This book is a tour de force in showing that what we believe to be actions dictated by conscious will are not, in fact, wholly dictated by conscious will. However, Wegner has fallen into the trap of making claims that go beyond his data to make his case more compelling and newsworthy. Psychology needs to be informed by common sense.
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  42.  1
    Review of Educating Reason: Rationality, Critical Thinking and Education. [REVIEW]Robert J. Sternberg - 1989 - Analytic Teaching and Philosophical Praxis 10 (1).
    What is "critical thinking"? Is it something that is general across disciplines, or a different entity in each discipline? Should we teach it, and if so, why? These are the kinds of questions Harvey Siegel addresses in his book on Educating Reason. As is true in any book of this kind, some questions are answered better than others.
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  43.  8
    How Rational is the Imagination?Robert J. Sternberg - 2007 - Behavioral and Brain Sciences 30 (5-6):467-467.
    Byrne has written a terrific book that is, nevertheless, based on a mistaken assumption – that imagination is largely rational. I argue in this commentary that her book follows very well, if one accepts her assumption of rationality, but that the bulk of the evidence available to us contradicts this assumption.
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  44.  7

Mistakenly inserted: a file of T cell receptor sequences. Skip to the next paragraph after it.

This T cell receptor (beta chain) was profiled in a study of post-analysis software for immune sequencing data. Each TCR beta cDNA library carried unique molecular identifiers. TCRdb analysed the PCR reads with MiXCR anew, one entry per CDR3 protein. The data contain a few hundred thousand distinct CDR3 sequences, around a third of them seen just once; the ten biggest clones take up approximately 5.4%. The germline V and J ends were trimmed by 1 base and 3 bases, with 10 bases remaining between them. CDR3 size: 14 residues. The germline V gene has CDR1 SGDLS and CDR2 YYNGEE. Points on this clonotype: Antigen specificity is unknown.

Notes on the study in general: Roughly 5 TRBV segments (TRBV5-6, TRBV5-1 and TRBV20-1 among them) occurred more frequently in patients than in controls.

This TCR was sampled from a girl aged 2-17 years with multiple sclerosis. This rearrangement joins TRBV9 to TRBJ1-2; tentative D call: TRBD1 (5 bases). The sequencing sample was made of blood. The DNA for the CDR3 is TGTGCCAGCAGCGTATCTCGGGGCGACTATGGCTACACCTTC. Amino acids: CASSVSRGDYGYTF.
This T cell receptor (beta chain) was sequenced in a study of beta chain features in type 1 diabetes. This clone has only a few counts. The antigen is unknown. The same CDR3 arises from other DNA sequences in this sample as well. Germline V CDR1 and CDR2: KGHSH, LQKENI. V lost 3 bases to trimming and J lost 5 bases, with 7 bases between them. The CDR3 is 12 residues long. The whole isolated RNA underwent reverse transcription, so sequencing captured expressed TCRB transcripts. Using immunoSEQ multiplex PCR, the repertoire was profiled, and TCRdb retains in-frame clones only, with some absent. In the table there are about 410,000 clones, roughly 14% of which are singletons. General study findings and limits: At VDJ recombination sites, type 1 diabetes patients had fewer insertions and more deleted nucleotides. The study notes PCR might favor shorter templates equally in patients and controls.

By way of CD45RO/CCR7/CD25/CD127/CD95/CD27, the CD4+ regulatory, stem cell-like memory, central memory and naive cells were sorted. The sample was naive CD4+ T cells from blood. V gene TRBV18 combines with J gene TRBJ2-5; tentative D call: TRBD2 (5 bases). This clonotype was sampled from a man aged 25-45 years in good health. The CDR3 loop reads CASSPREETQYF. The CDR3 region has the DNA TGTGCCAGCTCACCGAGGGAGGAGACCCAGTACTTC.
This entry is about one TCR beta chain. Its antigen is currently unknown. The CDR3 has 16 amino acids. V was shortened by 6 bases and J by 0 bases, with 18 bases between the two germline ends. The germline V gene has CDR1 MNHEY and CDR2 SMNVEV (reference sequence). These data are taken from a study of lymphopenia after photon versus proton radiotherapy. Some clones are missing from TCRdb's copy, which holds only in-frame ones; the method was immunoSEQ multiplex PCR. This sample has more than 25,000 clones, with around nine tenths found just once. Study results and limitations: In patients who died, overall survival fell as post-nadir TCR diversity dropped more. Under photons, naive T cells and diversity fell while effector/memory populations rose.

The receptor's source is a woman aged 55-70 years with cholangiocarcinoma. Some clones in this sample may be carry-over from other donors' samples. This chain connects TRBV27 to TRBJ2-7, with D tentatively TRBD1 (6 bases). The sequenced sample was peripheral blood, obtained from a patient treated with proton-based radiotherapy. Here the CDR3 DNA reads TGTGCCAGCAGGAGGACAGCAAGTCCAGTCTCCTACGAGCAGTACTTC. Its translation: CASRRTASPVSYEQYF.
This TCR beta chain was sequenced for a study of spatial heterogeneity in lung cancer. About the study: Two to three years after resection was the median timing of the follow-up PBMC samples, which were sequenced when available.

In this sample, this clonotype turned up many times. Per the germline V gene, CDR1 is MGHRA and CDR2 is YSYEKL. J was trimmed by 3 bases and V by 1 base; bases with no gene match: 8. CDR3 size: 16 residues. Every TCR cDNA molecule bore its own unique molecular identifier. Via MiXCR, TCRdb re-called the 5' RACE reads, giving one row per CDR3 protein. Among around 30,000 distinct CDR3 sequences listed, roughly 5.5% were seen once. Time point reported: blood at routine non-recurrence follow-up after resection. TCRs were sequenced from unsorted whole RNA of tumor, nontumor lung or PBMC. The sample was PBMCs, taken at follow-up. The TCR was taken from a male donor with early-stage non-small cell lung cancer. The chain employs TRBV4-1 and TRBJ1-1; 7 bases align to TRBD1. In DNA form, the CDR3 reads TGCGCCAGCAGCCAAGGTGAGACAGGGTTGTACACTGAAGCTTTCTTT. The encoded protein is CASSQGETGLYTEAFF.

Tacit Agreements Between Authors and Editors.Robert J. Sternberg - 1985 - Behavioral and Brain Sciences 8 (4):746.
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  45.  16
    The Role of Theory in Unified Psychology.Robert J. Sternberg, Elena L. Grigorenko & David A. Kalmar - 2001 - Journal of Theoretical and Philosophical Psychology 21 (2):99-117.
    Discusses how theory knitting, as proposed by D. A. Kalmar and R. J. Sternberg , can be used to provide a basis for the construction of theory in unified psychology. This article opens first with a brief description of the goals of unified psychology, which is the multiparadigmatic, multidisciplinary, and integrated study of psychological phenomena through converging operations. Second, it briefly provides background on some of the major attempts to unify psychology. Third, the article describes the precepts of unified psychology (...)
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  46.  9
    When Reasoning is Persuasive but Wrong.Robert J. Sternberg - 2011 - Behavioral and Brain Sciences 34 (2):88-89.
    Mercier and Sperber (M&S) are correct that reasoning and argumentation are closely related. But they are wrong in arguing that this relationship is one of evolutionary adaptation. In fact, persuasive reasoning that is not veridical can be fatal to the individual and to the propagation of his or her genes, as well as to the human species as a whole.
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  47.  8
    Difficulties in Comparing Intelligence Across Species.Robert J. Sternberg - 1987 - Behavioral and Brain Sciences 10 (4):679.
  48.  3
    Sternberg References.Robert J. Sternberg - 1991 - Inquiry: Critical Thinking Across the Disciplines 7 (3):38-38.
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  49.  6
    Can Computers Be Creative, or Even Disappointed?Robert J. Sternberg - 1994 - Behavioral and Brain Sciences 17 (3):553-554.
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  50.  4
    Behavior Genetics Moves Beyond Percentages – at Last.Robert J. Sternberg - 1987 - Behavioral and Brain Sciences 10 (1):40.